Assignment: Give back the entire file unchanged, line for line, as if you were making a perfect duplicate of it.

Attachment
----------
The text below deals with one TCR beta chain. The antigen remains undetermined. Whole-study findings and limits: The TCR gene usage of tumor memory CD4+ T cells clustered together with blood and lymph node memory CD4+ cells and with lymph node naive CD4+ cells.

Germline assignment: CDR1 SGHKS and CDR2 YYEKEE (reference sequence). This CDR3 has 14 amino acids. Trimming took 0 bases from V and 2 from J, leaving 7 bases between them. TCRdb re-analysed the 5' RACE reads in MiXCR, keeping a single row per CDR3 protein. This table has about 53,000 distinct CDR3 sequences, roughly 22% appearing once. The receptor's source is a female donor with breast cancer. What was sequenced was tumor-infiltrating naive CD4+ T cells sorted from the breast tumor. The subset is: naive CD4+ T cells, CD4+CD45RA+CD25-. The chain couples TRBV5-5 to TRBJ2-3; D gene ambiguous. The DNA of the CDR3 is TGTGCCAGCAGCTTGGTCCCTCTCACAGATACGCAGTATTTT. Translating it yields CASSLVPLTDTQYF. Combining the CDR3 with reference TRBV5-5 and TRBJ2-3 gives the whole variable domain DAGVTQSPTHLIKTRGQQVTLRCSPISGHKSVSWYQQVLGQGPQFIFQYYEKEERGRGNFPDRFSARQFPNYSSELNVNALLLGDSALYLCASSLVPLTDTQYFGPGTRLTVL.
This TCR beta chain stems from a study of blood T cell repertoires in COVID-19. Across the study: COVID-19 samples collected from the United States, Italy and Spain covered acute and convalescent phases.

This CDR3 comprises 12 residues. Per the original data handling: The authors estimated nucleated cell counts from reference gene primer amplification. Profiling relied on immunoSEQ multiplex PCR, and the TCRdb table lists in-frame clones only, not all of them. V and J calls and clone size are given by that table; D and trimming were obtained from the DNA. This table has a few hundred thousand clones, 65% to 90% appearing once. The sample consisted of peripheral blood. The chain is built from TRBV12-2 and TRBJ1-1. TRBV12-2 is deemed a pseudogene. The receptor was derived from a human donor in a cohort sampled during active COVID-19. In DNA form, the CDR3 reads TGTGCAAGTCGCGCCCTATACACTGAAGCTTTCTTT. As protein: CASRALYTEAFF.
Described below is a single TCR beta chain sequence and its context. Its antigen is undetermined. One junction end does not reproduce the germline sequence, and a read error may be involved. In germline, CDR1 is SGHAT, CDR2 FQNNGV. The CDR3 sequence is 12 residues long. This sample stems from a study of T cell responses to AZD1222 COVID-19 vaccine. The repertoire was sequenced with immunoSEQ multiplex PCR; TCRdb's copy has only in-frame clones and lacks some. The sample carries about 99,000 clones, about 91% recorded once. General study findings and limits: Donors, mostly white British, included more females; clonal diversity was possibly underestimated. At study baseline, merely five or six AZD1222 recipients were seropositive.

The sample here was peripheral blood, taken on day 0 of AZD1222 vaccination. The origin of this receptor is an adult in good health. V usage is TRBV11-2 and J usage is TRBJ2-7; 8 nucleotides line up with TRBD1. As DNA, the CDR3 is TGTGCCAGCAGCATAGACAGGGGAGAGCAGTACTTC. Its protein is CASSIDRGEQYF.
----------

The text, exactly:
The text below deals with one TCR beta chain. The antigen remains undetermined. Whole-study findings and limits: The TCR gene usage of tumor memory CD4+ T cells clustered together with blood and lymph node memory CD4+ cells and with lymph node naive CD4+ cells.

Germline assignment: CDR1 SGHKS and CDR2 YYEKEE (reference sequence). This CDR3 has 14 amino acids. Trimming took 0 bases from V and 2 from J, leaving 7 bases between them. TCRdb re-analysed the 5' RACE reads in MiXCR, keeping a single row per CDR3 protein. This table has about 53,000 distinct CDR3 sequences, roughly 22% appearing once. The receptor's source is a female donor with breast cancer. What was sequenced was tumor-infiltrating naive CD4+ T cells sorted from the breast tumor. The subset is: naive CD4+ T cells, CD4+CD45RA+CD25-. The chain couples TRBV5-5 to TRBJ2-3; D gene ambiguous. The DNA of the CDR3 is TGTGCCAGCAGCTTGGTCCCTCTCACAGATACGCAGTATTTT. Translating it yields CASSLVPLTDTQYF. Combining the CDR3 with reference TRBV5-5 and TRBJ2-3 gives the whole variable domain DAGVTQSPTHLIKTRGQQVTLRCSPISGHKSVSWYQQVLGQGPQFIFQYYEKEERGRGNFPDRFSARQFPNYSSELNVNALLLGDSALYLCASSLVPLTDTQYFGPGTRLTVL.
This TCR beta chain stems from a study of blood T cell repertoires in COVID-19. Across the study: COVID-19 samples collected from the United States, Italy and Spain covered acute and convalescent phases.

This CDR3 comprises 12 residues. Per the original data handling: The authors estimated nucleated cell counts from reference gene primer amplification. Profiling relied on immunoSEQ multiplex PCR, and the TCRdb table lists in-frame clones only, not all of them. V and J calls and clone size are given by that table; D and trimming were obtained from the DNA. This table has a few hundred thousand clones, 65% to 90% appearing once. The sample consisted of peripheral blood. The chain is built from TRBV12-2 and TRBJ1-1. TRBV12-2 is deemed a pseudogene. The receptor was derived from a human donor in a cohort sampled during active COVID-19. In DNA form, the CDR3 reads TGTGCAAGTCGCGCCCTATACACTGAAGCTTTCTTT. As protein: CASRALYTEAFF.
Described below is a single TCR beta chain sequence and its context. Its antigen is undetermined. One junction end does not reproduce the germline sequence, and a read error may be involved. In germline, CDR1 is SGHAT, CDR2 FQNNGV. The CDR3 sequence is 12 residues long. This sample stems from a study of T cell responses to AZD1222 COVID-19 vaccine. The repertoire was sequenced with immunoSEQ multiplex PCR; TCRdb's copy has only in-frame clones and lacks some. The sample carries about 99,000 clones, about 91% recorded once. General study findings and limits: Donors, mostly white British, included more females; clonal diversity was possibly underestimated. At study baseline, merely five or six AZD1222 recipients were seropositive.

The sample here was peripheral blood, taken on day 0 of AZD1222 vaccination. The origin of this receptor is an adult in good health. V usage is TRBV11-2 and J usage is TRBJ2-7; 8 nucleotides line up with TRBD1. As DNA, the CDR3 is TGTGCCAGCAGCATAGACAGGGGAGAGCAGTACTTC. Its protein is CASSIDRGEQYF.